Cervical Spondylosis Follow-up

Updated: Aug 11, 2021
  • Author: Hassan Ahmad Hassan Al-Shatoury, MD, PhD, MHPE; Chief Editor: Dean H Hommer, MD  more...
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Further Outpatient Care

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  • Obtaining a thorough history and physical examination is required to assess the following:

    • Status of the cervical spine

    • Function of the genitourinary, musculoskeletal, gastrointestinal, vascular, respiratory, and integumentary systems

    • Nutritional, psychological, and vocational aspects of independent living and healthy living habits

  • Laboratory studies may be indicated.

    • Tests can be used to determine the patient's overall state of health and the complete blood picture.

    • Urinalysis and an assessment of renal function may be performed.

  • Physical therapy is recommended (see Physical Therapy).

  • Occupational therapy is often beneficial (see Occupational Therapy).

  • The following specialists may be consulted as needed:

    • Social worker

    • Psychologist

    • Recreational therapist

    • Orthopedist

    • Neurologist or neurosurgeon

    • Urologist

    • Internist


Further Inpatient Care

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  • In general, patients with uncomplicated cervical spondylosis and mild disability can be followed up on an outpatient basis.

  • Patients with severe disability are better examined in the hospital.


Inpatient & Outpatient Medications

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  • Medications may include the following:

    • NSAIDs - Acetylsalicylic acid, naproxen, ibuprofen, indomethacin, mefenamic acid, piroxicam

    • Corticosteroids - Oral prednisone or single IM injection

    • Muscle relaxants - Cyclobenzaprine, methocarbamol, and baclofen

    • Narcotic agents

    • Antidepressants - Doxepin, amitriptyline



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  • The patient may need to be transferred or referred to a facility in which the following specialists are available:

    • Occupational therapist - The therapist can help to modify the patient's home or work environment. Early referral is indicated to minimize deconditioning caused by further immobility or inactivity.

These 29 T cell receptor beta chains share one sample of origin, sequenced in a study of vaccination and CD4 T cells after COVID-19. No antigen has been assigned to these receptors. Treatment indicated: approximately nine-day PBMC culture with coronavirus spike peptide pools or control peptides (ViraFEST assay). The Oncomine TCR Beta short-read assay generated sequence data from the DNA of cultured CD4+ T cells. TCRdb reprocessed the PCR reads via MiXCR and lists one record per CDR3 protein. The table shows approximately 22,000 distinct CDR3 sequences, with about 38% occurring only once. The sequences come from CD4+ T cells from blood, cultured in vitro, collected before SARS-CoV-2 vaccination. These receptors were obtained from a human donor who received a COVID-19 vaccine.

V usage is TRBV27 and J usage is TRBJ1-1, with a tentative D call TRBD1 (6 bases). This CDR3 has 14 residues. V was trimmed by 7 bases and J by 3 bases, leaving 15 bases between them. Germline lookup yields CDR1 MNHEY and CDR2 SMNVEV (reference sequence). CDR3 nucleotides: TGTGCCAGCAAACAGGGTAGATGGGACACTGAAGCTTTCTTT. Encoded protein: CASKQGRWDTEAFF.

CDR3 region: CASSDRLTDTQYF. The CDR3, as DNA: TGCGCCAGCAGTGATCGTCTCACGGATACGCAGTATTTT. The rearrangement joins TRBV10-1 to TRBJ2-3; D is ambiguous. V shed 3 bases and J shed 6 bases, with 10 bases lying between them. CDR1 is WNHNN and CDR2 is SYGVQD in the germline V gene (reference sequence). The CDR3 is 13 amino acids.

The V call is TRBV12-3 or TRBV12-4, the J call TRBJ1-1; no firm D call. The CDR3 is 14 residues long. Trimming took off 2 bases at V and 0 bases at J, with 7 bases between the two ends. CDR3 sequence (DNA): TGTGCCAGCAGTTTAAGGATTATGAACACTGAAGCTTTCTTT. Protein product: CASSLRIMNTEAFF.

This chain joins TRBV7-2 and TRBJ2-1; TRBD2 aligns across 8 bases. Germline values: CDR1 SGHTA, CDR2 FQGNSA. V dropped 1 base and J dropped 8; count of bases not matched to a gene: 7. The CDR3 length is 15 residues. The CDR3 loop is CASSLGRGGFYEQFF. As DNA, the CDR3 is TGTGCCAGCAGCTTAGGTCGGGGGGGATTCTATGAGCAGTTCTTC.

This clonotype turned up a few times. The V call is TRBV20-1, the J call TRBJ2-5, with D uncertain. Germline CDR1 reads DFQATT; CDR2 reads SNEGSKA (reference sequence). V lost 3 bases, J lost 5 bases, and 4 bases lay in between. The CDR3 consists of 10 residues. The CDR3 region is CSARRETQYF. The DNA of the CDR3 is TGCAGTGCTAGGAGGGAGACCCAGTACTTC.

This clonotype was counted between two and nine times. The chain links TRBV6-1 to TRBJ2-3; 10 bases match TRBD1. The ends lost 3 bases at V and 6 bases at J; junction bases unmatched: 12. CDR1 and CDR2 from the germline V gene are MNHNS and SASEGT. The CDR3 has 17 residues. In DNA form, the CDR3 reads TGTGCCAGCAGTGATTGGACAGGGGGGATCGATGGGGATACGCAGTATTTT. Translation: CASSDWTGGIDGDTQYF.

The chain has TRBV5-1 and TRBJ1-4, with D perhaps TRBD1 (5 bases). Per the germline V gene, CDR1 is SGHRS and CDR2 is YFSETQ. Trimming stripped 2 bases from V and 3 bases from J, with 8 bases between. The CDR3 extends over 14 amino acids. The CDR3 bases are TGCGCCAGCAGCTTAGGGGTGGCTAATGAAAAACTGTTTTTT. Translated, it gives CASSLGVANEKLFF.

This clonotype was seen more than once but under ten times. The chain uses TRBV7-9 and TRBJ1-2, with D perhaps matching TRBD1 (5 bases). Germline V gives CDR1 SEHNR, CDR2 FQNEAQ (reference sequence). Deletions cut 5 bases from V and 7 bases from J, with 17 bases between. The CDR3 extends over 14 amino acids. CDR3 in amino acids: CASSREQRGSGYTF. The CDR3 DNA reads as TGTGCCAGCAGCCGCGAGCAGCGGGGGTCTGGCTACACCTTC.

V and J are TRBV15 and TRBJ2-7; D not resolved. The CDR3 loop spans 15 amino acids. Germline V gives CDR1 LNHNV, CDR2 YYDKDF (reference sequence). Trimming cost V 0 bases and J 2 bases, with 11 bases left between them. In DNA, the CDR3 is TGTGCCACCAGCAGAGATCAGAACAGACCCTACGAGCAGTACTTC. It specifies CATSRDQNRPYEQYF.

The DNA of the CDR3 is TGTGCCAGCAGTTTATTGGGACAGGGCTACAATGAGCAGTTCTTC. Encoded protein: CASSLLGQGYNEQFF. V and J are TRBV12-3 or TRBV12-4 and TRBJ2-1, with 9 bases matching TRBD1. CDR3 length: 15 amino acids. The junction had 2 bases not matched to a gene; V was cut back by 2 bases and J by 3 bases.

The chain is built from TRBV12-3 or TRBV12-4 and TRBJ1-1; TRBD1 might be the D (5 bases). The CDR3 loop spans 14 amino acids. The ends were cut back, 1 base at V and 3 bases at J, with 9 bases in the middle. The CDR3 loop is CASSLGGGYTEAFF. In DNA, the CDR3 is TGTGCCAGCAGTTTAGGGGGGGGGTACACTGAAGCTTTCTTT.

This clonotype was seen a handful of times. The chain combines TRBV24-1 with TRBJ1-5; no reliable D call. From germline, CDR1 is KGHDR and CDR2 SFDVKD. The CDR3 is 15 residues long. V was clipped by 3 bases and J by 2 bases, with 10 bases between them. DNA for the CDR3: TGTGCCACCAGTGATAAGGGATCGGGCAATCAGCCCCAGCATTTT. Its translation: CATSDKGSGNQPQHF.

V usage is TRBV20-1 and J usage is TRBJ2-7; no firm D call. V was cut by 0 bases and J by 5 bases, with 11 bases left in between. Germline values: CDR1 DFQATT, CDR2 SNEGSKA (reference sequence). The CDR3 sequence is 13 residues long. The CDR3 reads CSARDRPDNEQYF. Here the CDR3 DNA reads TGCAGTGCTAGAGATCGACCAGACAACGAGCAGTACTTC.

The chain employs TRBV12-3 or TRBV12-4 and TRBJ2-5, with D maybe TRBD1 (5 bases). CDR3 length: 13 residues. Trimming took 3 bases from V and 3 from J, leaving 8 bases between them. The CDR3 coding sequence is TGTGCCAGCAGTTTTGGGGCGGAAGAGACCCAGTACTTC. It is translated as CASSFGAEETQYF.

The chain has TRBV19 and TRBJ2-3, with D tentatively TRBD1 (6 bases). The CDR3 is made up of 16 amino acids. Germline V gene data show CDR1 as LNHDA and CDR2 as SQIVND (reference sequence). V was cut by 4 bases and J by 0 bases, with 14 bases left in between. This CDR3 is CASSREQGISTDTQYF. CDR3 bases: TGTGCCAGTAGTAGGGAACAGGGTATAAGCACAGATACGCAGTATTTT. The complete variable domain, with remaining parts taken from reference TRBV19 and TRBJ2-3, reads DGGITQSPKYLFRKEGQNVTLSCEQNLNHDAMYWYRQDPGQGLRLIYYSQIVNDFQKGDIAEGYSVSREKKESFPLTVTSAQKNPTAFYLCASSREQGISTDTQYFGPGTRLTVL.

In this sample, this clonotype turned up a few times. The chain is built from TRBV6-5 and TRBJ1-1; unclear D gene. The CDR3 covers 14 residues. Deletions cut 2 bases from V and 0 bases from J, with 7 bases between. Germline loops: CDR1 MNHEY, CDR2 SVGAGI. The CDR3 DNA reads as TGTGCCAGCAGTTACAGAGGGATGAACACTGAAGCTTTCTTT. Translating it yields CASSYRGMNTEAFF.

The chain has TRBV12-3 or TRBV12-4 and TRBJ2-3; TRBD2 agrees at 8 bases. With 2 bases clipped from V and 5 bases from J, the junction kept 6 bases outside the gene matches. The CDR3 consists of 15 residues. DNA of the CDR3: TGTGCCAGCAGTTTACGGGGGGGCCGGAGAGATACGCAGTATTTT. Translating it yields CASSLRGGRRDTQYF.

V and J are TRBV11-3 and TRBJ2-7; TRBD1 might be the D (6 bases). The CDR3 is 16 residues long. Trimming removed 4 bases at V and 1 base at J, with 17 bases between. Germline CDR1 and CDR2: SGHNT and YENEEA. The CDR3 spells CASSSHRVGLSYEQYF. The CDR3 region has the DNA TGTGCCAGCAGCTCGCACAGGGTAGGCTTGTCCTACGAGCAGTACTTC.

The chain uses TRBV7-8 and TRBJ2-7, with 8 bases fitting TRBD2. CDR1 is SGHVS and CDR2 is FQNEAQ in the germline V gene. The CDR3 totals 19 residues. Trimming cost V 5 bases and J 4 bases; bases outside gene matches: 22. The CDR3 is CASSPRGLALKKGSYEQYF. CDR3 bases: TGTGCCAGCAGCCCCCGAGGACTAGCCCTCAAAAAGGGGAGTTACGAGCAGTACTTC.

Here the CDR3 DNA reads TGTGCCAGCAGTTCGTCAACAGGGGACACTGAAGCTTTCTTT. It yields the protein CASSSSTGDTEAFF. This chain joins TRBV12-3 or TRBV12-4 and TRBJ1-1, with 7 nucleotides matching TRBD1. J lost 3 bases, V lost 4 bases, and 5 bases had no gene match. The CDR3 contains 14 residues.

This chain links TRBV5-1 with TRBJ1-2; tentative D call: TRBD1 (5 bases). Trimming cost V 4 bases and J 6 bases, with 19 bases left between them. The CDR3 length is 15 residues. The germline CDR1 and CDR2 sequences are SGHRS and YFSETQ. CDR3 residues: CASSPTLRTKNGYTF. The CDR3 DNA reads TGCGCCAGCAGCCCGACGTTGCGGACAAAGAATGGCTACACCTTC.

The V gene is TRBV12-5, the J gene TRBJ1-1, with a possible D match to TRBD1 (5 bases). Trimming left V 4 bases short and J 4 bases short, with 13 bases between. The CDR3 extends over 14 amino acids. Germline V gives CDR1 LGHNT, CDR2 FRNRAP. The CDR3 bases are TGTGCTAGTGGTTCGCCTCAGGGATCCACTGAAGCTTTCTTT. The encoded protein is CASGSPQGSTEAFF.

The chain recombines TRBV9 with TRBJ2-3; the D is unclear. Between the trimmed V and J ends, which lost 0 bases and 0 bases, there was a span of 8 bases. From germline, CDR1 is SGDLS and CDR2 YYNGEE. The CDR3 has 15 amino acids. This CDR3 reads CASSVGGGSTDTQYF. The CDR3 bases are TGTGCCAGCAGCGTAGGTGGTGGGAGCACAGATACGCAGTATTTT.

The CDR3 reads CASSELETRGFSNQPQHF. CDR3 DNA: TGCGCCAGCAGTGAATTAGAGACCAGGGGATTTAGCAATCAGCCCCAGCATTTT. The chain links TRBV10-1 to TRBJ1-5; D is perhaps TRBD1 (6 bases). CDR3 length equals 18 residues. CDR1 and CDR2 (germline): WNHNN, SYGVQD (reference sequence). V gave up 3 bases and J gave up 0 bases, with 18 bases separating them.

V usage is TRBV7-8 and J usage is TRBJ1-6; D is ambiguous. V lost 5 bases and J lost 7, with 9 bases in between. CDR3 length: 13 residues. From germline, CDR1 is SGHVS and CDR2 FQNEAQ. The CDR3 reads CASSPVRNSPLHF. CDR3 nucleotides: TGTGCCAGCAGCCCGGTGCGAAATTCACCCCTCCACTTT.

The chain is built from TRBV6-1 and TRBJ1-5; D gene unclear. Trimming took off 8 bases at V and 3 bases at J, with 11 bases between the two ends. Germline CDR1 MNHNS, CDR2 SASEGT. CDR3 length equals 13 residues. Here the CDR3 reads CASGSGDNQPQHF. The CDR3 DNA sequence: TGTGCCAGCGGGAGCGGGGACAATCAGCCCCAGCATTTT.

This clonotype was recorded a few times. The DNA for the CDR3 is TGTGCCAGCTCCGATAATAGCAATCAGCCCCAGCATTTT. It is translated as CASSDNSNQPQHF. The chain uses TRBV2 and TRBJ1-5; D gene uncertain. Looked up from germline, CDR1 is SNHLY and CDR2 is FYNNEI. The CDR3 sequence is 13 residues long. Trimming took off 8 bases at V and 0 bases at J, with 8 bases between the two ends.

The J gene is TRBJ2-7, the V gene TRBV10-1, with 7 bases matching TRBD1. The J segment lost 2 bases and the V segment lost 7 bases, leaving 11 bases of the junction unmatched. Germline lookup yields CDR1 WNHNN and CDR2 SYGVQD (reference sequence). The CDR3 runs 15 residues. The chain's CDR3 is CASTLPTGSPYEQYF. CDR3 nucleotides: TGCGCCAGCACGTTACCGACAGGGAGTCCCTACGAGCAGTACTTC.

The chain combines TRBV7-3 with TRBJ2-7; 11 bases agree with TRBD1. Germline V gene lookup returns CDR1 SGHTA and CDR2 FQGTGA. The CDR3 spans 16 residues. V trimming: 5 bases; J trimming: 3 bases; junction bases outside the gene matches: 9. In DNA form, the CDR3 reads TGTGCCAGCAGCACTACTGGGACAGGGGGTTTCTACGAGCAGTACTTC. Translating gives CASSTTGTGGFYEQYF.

• Physical therapist

    • Neurosurgeon

    • Recreational therapist

    • Psychologist



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  • Patients may apply the following measures to help prevent cervical spondylosis or its complications:

    • Avoid high-impact exercise (eg, running, jumping).

    • Maintain cervical ROM with daily ROM exercise.

    • Maintain neck muscle strength, especially neck extensor strength.

    • Avoid holding the head in 1 position for a long period (for example, while driving or watching TV).

    • Avoid prolonged neck extension.

    • Be careful when performing physical activities that are done infrequently; such activities can trigger a flare in symptoms.

  • If the patient has only morning stiffness, a long, hot shower every morning may help.

  • Cervical spondylosis is difficult to prevent because it is a part of the normal aging process. Individuals may reduce their risk by maintaining good neck strength and flexibility along with leading an active and healthy lifestyle. Preventing neck injuries (eg, using proper equipment in contact sports, headrest and seatbelt use in automobiles) also may reduce the risk of developing this condition.



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  • Cervical myelopathy - Can cause disabilities, which are categorized as follows (see image below):

    • Grade 0 - Root signs and symptoms, with no evidence of cord involvement, are observed.

    • Grade I - Signs of cord involvement are present, but the patient's gait is normal.

    • Grade II - Mild gait involvement is present, and the patient may be employed.

    • Grade III - Gait abnormality prevents the patient's employment.

    • Grade IV - Ambulation is possible only with assistance.

    • Grade V - The patient is chair-bound or bedridden.

  • Paraplegia

  • Tetraplegia

  • Recurrent chest infection

  • Pressure sores

    A 59-year-old woman presented with a spastic gait A 59-year-old woman presented with a spastic gait and weakness in her upper extremities. A T2-weighted sagittal magnetic resonance imaging scan shows cord compression from cervical spondylosis, which caused central spondylotic myelopathy. Note the signal changes in the cord at C4-C5, the ventral osteophytosis, buckling of the ligamentum flavum at C3-C4, and the prominent loss of disk height between C2 and C5.


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  • Cervical spondylosis is a slowly progressive, chronic joint disability, especially when it is associated with neuronal compression.

  • Cervical spondylotic myelopathy is the most serious consequence.

  • High – signal-intensity lesions can be seen on magnetic resonance images of spinal cord compression; this finding indicates a poor prognosis.


Patient Education

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